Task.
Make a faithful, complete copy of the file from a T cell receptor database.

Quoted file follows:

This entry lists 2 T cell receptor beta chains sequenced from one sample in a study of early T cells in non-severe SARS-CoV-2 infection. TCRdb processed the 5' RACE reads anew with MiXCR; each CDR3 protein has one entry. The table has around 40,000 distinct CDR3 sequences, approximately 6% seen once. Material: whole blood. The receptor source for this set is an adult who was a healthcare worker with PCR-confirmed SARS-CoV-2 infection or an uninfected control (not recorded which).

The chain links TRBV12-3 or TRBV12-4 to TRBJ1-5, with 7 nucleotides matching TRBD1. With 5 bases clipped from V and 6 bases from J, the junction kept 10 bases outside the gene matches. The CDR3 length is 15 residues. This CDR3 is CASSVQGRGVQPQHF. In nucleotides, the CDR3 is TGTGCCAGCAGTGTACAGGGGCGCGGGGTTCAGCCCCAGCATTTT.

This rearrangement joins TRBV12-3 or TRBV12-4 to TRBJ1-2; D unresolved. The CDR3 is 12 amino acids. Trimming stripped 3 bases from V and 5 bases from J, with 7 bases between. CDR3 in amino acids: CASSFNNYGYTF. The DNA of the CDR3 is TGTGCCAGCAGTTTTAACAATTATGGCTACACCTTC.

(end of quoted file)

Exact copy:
This entry lists 2 T cell receptor beta chains sequenced from one sample in a study of early T cells in non-severe SARS-CoV-2 infection. TCRdb processed the 5' RACE reads anew with MiXCR; each CDR3 protein has one entry. The table has around 40,000 distinct CDR3 sequences, approximately 6% seen once. Material: whole blood. The receptor source for this set is an adult who was a healthcare worker with PCR-confirmed SARS-CoV-2 infection or an uninfected control (not recorded which).

The chain links TRBV12-3 or TRBV12-4 to TRBJ1-5, with 7 nucleotides matching TRBD1. With 5 bases clipped from V and 6 bases from J, the junction kept 10 bases outside the gene matches. The CDR3 length is 15 residues. This CDR3 is CASSVQGRGVQPQHF. In nucleotides, the CDR3 is TGTGCCAGCAGTGTACAGGGGCGCGGGGTTCAGCCCCAGCATTTT.

This rearrangement joins TRBV12-3 or TRBV12-4 to TRBJ1-2; D unresolved. The CDR3 is 12 amino acids. Trimming stripped 3 bases from V and 5 bases from J, with 7 bases between. CDR3 in amino acids: CASSFNNYGYTF. The DNA of the CDR3 is TGTGCCAGCAGTTTTAACAATTATGGCTACACCTTC.